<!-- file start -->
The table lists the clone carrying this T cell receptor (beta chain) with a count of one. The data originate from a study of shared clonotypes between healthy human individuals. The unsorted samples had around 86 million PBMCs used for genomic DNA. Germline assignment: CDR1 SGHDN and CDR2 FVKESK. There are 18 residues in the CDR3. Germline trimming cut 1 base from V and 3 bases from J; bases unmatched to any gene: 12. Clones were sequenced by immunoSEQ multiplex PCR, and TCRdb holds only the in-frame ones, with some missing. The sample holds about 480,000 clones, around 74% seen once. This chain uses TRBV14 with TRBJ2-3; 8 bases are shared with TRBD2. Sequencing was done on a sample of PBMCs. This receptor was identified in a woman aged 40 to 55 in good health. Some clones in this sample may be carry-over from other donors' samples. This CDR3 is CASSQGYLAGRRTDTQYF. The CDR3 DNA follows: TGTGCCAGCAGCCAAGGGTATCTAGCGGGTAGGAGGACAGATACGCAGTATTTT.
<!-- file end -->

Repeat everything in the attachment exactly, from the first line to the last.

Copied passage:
The table lists the clone carrying this T cell receptor (beta chain) with a count of one. The data originate from a study of shared clonotypes between healthy human individuals. The unsorted samples had around 86 million PBMCs used for genomic DNA. Germline assignment: CDR1 SGHDN and CDR2 FVKESK. There are 18 residues in the CDR3. Germline trimming cut 1 base from V and 3 bases from J; bases unmatched to any gene: 12. Clones were sequenced by immunoSEQ multiplex PCR, and TCRdb holds only the in-frame ones, with some missing. The sample holds about 480,000 clones, around 74% seen once. This chain uses TRBV14 with TRBJ2-3; 8 bases are shared with TRBD2. Sequencing was done on a sample of PBMCs. This receptor was identified in a woman aged 40 to 55 in good health. Some clones in this sample may be carry-over from other donors' samples. This CDR3 is CASSQGYLAGRRTDTQYF. The CDR3 DNA follows: TGTGCCAGCAGCCAAGGGTATCTAGCGGGTAGGAGGACAGATACGCAGTATTTT.